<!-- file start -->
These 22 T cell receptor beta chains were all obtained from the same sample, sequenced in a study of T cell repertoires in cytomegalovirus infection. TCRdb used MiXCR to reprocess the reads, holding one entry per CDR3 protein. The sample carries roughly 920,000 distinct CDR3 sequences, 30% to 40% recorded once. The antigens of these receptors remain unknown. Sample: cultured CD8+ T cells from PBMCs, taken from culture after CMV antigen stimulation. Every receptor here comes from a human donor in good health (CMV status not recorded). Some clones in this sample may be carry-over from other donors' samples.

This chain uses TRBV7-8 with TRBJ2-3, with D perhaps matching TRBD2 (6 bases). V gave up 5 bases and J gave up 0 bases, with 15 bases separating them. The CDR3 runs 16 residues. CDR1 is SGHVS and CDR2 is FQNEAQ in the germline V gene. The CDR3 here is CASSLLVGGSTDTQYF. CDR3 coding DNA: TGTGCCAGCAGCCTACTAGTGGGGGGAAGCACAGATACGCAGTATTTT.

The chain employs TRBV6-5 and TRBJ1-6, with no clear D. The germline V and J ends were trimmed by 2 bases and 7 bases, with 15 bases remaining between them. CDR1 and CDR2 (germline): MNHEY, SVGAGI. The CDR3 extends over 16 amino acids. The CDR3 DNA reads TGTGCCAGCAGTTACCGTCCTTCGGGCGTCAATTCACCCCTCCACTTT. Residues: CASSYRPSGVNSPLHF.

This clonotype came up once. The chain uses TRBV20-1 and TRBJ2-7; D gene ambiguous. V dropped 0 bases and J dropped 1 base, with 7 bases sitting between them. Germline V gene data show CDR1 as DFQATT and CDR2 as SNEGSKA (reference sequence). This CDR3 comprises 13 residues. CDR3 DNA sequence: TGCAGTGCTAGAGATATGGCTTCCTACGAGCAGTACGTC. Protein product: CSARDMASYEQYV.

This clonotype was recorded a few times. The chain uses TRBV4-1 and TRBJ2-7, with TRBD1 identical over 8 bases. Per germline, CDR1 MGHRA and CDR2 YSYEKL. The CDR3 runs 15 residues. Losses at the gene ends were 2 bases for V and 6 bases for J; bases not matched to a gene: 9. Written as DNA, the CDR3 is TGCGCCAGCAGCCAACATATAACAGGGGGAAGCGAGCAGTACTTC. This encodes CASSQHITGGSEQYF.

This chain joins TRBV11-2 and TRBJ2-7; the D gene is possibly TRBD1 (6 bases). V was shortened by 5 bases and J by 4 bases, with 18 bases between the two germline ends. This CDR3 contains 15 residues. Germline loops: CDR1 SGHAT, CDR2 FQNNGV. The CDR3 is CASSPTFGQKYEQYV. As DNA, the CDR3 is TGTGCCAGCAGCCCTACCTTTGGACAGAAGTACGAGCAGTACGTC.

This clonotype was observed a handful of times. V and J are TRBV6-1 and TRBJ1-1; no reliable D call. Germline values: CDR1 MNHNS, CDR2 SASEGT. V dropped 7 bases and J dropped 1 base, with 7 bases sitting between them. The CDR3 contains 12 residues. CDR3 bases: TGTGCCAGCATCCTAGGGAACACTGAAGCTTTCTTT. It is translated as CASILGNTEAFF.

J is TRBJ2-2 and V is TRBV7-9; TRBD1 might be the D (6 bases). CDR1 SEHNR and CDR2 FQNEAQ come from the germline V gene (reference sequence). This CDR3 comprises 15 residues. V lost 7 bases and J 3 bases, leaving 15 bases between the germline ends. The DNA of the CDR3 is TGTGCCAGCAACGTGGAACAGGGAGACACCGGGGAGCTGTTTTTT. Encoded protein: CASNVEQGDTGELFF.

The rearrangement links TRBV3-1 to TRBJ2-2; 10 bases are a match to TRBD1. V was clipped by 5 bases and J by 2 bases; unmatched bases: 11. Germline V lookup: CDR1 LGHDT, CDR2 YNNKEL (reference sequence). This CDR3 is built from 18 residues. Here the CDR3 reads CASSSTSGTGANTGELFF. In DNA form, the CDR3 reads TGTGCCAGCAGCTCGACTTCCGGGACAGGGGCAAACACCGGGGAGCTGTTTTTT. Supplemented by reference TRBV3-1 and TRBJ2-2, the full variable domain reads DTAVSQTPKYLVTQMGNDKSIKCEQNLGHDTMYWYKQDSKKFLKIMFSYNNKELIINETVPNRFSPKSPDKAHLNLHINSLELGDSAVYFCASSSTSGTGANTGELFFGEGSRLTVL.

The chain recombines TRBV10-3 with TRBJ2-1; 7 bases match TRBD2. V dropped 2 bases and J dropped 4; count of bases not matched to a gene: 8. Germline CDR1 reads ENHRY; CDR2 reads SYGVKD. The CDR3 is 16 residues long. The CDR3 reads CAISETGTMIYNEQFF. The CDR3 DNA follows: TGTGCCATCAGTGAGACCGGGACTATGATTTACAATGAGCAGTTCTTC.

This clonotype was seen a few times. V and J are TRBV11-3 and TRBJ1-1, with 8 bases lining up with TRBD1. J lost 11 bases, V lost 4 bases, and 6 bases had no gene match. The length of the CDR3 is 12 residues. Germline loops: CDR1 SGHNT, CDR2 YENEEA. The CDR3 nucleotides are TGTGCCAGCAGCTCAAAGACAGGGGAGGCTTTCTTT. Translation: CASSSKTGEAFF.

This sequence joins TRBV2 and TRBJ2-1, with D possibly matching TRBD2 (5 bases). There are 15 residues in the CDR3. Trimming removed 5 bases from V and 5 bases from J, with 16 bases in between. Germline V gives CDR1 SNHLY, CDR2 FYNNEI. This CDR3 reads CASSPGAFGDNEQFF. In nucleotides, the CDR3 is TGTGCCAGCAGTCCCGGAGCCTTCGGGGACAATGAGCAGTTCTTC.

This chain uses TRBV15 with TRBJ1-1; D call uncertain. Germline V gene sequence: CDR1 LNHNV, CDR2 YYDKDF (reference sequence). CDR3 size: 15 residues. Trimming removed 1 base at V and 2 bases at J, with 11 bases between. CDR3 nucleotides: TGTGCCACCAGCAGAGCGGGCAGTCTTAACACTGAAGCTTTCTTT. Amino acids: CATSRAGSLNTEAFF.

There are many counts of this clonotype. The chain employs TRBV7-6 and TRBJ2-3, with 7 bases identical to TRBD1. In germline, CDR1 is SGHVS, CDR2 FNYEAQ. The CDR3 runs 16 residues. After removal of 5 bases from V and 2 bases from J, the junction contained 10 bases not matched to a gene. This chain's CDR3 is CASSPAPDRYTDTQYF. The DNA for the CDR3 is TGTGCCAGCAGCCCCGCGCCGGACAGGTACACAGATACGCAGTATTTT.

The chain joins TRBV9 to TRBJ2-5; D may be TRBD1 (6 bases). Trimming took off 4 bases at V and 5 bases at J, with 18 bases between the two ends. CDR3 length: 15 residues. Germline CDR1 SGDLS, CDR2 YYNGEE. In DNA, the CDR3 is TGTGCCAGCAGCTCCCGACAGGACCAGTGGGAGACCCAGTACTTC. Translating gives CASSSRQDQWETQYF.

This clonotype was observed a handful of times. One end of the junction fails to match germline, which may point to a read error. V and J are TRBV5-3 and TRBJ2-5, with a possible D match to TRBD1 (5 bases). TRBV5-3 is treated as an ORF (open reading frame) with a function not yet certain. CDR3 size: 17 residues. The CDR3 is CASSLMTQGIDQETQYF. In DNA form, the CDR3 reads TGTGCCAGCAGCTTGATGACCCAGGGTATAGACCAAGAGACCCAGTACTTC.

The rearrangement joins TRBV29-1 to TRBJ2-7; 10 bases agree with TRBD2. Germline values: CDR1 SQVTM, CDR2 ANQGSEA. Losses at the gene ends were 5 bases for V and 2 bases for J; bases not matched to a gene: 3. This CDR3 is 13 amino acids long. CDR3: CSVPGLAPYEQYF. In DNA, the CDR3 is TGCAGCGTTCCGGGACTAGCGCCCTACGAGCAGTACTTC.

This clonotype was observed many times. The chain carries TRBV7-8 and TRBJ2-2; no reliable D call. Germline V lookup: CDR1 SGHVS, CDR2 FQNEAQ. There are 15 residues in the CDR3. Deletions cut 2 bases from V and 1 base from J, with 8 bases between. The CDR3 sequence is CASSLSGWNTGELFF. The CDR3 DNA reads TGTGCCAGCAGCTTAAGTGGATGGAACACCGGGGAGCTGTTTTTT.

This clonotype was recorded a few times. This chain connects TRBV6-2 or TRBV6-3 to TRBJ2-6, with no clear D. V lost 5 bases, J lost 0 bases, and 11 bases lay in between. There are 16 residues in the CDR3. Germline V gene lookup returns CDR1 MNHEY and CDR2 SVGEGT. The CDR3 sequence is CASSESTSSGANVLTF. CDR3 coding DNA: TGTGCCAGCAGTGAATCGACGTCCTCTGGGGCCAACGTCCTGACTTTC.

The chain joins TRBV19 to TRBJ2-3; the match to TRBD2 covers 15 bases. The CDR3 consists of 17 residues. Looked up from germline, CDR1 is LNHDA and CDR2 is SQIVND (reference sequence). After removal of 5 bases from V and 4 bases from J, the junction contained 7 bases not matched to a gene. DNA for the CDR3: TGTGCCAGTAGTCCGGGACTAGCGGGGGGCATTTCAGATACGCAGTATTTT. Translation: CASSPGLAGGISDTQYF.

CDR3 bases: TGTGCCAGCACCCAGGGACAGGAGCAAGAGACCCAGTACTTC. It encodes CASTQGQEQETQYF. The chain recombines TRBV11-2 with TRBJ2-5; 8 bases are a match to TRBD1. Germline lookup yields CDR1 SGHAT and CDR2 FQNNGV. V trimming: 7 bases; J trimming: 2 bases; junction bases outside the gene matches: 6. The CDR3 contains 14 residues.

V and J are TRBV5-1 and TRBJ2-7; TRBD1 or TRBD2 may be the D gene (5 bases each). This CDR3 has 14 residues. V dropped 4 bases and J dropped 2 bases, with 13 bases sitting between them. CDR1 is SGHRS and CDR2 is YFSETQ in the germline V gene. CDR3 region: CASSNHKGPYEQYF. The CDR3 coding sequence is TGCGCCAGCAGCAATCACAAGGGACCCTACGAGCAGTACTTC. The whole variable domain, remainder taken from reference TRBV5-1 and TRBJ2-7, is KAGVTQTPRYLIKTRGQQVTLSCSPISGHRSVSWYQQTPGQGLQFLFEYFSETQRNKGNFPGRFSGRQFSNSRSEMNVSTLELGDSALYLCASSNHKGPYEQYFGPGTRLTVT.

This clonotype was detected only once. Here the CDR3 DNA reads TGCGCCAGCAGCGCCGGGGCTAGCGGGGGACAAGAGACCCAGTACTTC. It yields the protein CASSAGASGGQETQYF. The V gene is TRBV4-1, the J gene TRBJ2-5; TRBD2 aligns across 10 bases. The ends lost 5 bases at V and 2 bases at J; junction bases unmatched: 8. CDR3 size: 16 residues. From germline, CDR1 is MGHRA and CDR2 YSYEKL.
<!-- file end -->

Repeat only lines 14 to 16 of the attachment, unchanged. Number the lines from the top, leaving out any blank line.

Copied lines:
There are many counts of this clonotype. The chain employs TRBV7-6 and TRBJ2-3, with 7 bases identical to TRBD1. In germline, CDR1 is SGHVS, CDR2 FNYEAQ. The CDR3 runs 16 residues. After removal of 5 bases from V and 2 bases from J, the junction contained 10 bases not matched to a gene. This chain's CDR3 is CASSPAPDRYTDTQYF. The DNA for the CDR3 is TGTGCCAGCAGCCCCGCGCCGGACAGGTACACAGATACGCAGTATTTT.

The chain joins TRBV9 to TRBJ2-5; D may be TRBD1 (6 bases). Trimming took off 4 bases at V and 5 bases at J, with 18 bases between the two ends. CDR3 length: 15 residues. Germline CDR1 SGDLS, CDR2 YYNGEE. In DNA, the CDR3 is TGTGCCAGCAGCTCCCGACAGGACCAGTGGGAGACCCAGTACTTC. Translating gives CASSSRQDQWETQYF.

This clonotype was observed a handful of times. One end of the junction fails to match germline, which may point to a read error. V and J are TRBV5-3 and TRBJ2-5, with a possible D match to TRBD1 (5 bases). TRBV5-3 is treated as an ORF (open reading frame) with a function not yet certain. CDR3 size: 17 residues. The CDR3 is CASSLMTQGIDQETQYF. In DNA form, the CDR3 reads TGTGCCAGCAGCTTGATGACCCAGGGTATAGACCAAGAGACCCAGTACTTC.